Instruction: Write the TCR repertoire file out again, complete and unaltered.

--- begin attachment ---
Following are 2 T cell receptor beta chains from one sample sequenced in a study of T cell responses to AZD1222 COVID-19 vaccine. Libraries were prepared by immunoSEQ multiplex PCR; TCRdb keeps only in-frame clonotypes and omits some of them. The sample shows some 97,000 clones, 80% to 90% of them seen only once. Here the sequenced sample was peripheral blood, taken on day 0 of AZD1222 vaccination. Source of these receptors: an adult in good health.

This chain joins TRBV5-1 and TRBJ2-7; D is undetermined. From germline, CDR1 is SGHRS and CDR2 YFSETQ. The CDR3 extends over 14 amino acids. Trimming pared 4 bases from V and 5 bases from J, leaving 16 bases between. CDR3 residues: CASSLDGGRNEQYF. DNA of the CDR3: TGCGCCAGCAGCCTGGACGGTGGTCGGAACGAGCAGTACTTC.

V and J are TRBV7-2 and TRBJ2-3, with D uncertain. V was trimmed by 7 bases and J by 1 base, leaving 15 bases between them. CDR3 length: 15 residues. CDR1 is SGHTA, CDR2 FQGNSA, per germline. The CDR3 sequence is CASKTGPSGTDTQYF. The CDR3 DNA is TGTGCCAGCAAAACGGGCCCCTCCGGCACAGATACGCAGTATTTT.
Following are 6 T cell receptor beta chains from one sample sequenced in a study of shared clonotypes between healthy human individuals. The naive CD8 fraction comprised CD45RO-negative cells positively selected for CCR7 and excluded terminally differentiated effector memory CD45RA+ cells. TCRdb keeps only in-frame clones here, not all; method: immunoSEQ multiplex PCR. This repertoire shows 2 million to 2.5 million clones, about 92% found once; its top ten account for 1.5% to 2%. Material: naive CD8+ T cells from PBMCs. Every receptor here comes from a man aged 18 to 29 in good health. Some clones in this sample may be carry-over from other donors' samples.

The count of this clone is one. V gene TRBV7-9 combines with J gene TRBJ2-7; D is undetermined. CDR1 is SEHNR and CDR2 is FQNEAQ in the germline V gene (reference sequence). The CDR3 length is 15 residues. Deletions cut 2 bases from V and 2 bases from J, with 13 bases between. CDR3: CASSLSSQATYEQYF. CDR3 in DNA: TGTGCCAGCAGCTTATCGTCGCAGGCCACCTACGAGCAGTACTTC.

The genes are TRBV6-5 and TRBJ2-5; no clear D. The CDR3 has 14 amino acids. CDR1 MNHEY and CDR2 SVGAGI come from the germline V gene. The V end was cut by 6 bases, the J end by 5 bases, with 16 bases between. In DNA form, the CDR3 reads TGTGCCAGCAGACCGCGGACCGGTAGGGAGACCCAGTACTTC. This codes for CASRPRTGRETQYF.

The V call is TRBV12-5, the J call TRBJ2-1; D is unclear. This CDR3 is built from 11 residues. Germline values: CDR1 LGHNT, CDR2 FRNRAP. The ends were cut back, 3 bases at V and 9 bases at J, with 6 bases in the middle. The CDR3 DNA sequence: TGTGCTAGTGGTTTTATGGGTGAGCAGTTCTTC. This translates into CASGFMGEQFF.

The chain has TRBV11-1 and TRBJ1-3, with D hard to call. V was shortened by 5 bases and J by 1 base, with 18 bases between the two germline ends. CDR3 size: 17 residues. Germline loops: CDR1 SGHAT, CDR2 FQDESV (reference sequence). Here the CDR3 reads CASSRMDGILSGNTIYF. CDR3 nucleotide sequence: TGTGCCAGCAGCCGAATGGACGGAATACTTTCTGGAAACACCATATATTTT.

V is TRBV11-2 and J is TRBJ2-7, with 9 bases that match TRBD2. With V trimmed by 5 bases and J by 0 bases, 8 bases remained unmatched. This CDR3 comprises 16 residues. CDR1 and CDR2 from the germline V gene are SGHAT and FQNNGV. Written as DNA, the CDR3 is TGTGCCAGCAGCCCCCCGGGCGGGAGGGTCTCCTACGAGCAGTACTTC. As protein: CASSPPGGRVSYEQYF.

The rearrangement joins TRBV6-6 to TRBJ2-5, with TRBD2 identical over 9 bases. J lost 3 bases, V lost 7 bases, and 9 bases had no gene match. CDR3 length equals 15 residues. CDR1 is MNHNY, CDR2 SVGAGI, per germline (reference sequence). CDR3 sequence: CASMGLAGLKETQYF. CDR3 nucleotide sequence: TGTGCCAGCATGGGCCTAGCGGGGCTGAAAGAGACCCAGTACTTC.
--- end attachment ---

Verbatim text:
Following are 2 T cell receptor beta chains from one sample sequenced in a study of T cell responses to AZD1222 COVID-19 vaccine. Libraries were prepared by immunoSEQ multiplex PCR; TCRdb keeps only in-frame clonotypes and omits some of them. The sample shows some 97,000 clones, 80% to 90% of them seen only once. Here the sequenced sample was peripheral blood, taken on day 0 of AZD1222 vaccination. Source of these receptors: an adult in good health.

This chain joins TRBV5-1 and TRBJ2-7; D is undetermined. From germline, CDR1 is SGHRS and CDR2 YFSETQ. The CDR3 extends over 14 amino acids. Trimming pared 4 bases from V and 5 bases from J, leaving 16 bases between. CDR3 residues: CASSLDGGRNEQYF. DNA of the CDR3: TGCGCCAGCAGCCTGGACGGTGGTCGGAACGAGCAGTACTTC.

V and J are TRBV7-2 and TRBJ2-3, with D uncertain. V was trimmed by 7 bases and J by 1 base, leaving 15 bases between them. CDR3 length: 15 residues. CDR1 is SGHTA, CDR2 FQGNSA, per germline. The CDR3 sequence is CASKTGPSGTDTQYF. The CDR3 DNA is TGTGCCAGCAAAACGGGCCCCTCCGGCACAGATACGCAGTATTTT.
Following are 6 T cell receptor beta chains from one sample sequenced in a study of shared clonotypes between healthy human individuals. The naive CD8 fraction comprised CD45RO-negative cells positively selected for CCR7 and excluded terminally differentiated effector memory CD45RA+ cells. TCRdb keeps only in-frame clones here, not all; method: immunoSEQ multiplex PCR. This repertoire shows 2 million to 2.5 million clones, about 92% found once; its top ten account for 1.5% to 2%. Material: naive CD8+ T cells from PBMCs. Every receptor here comes from a man aged 18 to 29 in good health. Some clones in this sample may be carry-over from other donors' samples.

The count of this clone is one. V gene TRBV7-9 combines with J gene TRBJ2-7; D is undetermined. CDR1 is SEHNR and CDR2 is FQNEAQ in the germline V gene (reference sequence). The CDR3 length is 15 residues. Deletions cut 2 bases from V and 2 bases from J, with 13 bases between. CDR3: CASSLSSQATYEQYF. CDR3 in DNA: TGTGCCAGCAGCTTATCGTCGCAGGCCACCTACGAGCAGTACTTC.

The genes are TRBV6-5 and TRBJ2-5; no clear D. The CDR3 has 14 amino acids. CDR1 MNHEY and CDR2 SVGAGI come from the germline V gene. The V end was cut by 6 bases, the J end by 5 bases, with 16 bases between. In DNA form, the CDR3 reads TGTGCCAGCAGACCGCGGACCGGTAGGGAGACCCAGTACTTC. This codes for CASRPRTGRETQYF.

The V call is TRBV12-5, the J call TRBJ2-1; D is unclear. This CDR3 is built from 11 residues. Germline values: CDR1 LGHNT, CDR2 FRNRAP. The ends were cut back, 3 bases at V and 9 bases at J, with 6 bases in the middle. The CDR3 DNA sequence: TGTGCTAGTGGTTTTATGGGTGAGCAGTTCTTC. This translates into CASGFMGEQFF.

The chain has TRBV11-1 and TRBJ1-3, with D hard to call. V was shortened by 5 bases and J by 1 base, with 18 bases between the two germline ends. CDR3 size: 17 residues. Germline loops: CDR1 SGHAT, CDR2 FQDESV (reference sequence). Here the CDR3 reads CASSRMDGILSGNTIYF. CDR3 nucleotide sequence: TGTGCCAGCAGCCGAATGGACGGAATACTTTCTGGAAACACCATATATTTT.

V is TRBV11-2 and J is TRBJ2-7, with 9 bases that match TRBD2. With V trimmed by 5 bases and J by 0 bases, 8 bases remained unmatched. This CDR3 comprises 16 residues. CDR1 and CDR2 from the germline V gene are SGHAT and FQNNGV. Written as DNA, the CDR3 is TGTGCCAGCAGCCCCCCGGGCGGGAGGGTCTCCTACGAGCAGTACTTC. As protein: CASSPPGGRVSYEQYF.

The rearrangement joins TRBV6-6 to TRBJ2-5, with TRBD2 identical over 9 bases. J lost 3 bases, V lost 7 bases, and 9 bases had no gene match. CDR3 length equals 15 residues. CDR1 is MNHNY, CDR2 SVGAGI, per germline (reference sequence). CDR3 sequence: CASMGLAGLKETQYF. CDR3 nucleotide sequence: TGTGCCAGCATGGGCCTAGCGGGGCTGAAAGAGACCCAGTACTTC.